“Yeah, although more of a songwriter than a performer.” Sean shrugged. “I doubt you’ve heard of me, although a couple of local bands are willing to play my stuff. I play keyboards for them on the occasional gig, too, when the usual guy is off sick or whatever.” He glanced toward his pile of papers, his mouth twisting into a half grimace, half-shy smile. “I’m working on a new song but having trouble getting it quite right. That happens sometimes, then when it’s the right time, it all falls into place. It drives me crazy until it does, though. I swear I eat, drink, and sleep the thing.”

“I’d love to hear what you’ve got so far.” Jason could have kicked himself for not taking the time to listen to the sound files attached to Sean’s dossier. He reminded himself that Sean’s role at the café was the focus of the assignment, not his music.

“That settles it.” Sean grinned. “I knew you were crazy with all your talk of hotness. Now you want to hear music composed by a guy you’ve only just met.” He schooled his face into a solemn expression. “I think that’s about the fourth sign of madness isn’t it? After all, my music could be really bad. You could be in danger of losing your hearing and good taste for the rest of eternity.”

“And here I was thinking the fourth sign was being a true believer of the sanctity and healing properties of coffee,” Jason deadpanned.

Reviews:Maya on Hearts On Fire Reviews wrote:

The duty of an agent at the Tempest Institute is to observe happenings at different points in time and the last thing an agent is supposed to do is interact with a subject or to change history. As soon as Jason sees a picture of Sean in a case file, he knows this case will be like none other.

The book opens with the ending of a dream that Jason is having. He can see beautiful gray eyes and hear the remnants of a song that he can’t get out of his head. It is the same dream over and over and can’t make any sense of it. He is sent on assignment to New Zealand in the city that he lives in, but 200 years in the past, to observe Sean in the last days of his life. It doesn’t take long before the ‘no contact’ rule goes out the window.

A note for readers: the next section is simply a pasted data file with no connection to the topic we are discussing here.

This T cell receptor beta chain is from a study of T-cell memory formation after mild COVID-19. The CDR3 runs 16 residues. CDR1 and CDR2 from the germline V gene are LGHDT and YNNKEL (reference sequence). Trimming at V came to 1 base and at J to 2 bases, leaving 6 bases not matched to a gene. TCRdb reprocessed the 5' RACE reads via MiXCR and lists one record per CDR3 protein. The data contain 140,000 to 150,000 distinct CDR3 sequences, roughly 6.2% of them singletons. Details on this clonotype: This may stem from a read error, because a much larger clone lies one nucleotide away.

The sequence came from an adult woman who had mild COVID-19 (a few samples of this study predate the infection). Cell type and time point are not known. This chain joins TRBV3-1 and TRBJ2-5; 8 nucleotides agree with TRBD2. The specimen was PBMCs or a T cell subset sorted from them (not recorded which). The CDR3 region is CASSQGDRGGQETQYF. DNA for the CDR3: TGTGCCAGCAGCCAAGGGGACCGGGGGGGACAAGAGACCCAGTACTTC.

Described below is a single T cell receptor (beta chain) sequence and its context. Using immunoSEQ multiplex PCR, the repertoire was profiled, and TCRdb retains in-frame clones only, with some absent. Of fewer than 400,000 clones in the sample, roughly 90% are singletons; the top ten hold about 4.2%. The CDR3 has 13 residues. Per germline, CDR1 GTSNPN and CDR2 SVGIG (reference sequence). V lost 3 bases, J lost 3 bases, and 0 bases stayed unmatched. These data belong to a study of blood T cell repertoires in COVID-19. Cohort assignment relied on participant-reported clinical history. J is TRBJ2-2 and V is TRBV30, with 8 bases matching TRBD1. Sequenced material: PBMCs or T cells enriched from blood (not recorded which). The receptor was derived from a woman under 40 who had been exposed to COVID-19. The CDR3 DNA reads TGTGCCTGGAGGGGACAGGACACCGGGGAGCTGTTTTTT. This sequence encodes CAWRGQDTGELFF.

Sean works in a small coffee shop and spends his time composing music. When he drops his bundle of sheet music on the floor Jason comes to the rescue and helps to pick up the papers. After noticing Jason stare at him the day before, Sean uses this opportunity to buy Jason a cup of coffee and to sit and chat. He and Sean have such a strong connection that Jason decides to spend every moment possible together before his assignment is over at the end of the week.

Both Jason and Sean are lovely people and I really enjoyed watching them fall in love. It is because of this love that when the time comes for Sean to be murdered, Jason can only do one thing, put himself in his lover’s place. Little did Jason know, he was always supposed to be there at that exact moment.

I really enjoyed this story very much. It is only 49 pages on my reader and yet it still packs an emotional punch. I would recommend this to anyone who enjoys a date with destiny and a wonderful HEA.

About the Author

Anne Barwell lives in Wellington, New Zealand. She shares her home with kitty siblings Byron and Marigold who are convinced her office chair is theirs.

In 2008, Anne completed her conjoint BA in English Literature and Music/Bachelor of Teaching. She has worked as a music teacher, a primary school teacher, and now works in a library. She is a member of the Upper Hutt Science Fiction Club and plays violin for Hutt Valley Orchestra.

She is an avid reader across a wide range of genres and a watcher of far too many TV series and movies, although it can be argued that there is no such thing as “too many.” These, of course, are best enjoyed with a decent cup of tea and further the continuing argument that the concept of “spare time” is really just a myth. She also hosts and reviews for other authors, and writes monthly blog posts for Love Bytes.  She is the co-founder of the New Zealand Rainbow Romance writers, and a member of RWNZ.

Anne’s books have received honourable mentions five times, reached the finals four times—one of which was for best gay book—and been a runner up in the Rainbow Awards.  She has also been nominated three times in the Goodreads M/M Romance Reader’s Choice Awards—twice for Best Fantasy, once for Best Historical, and once for All-Time Favourite M/M Author.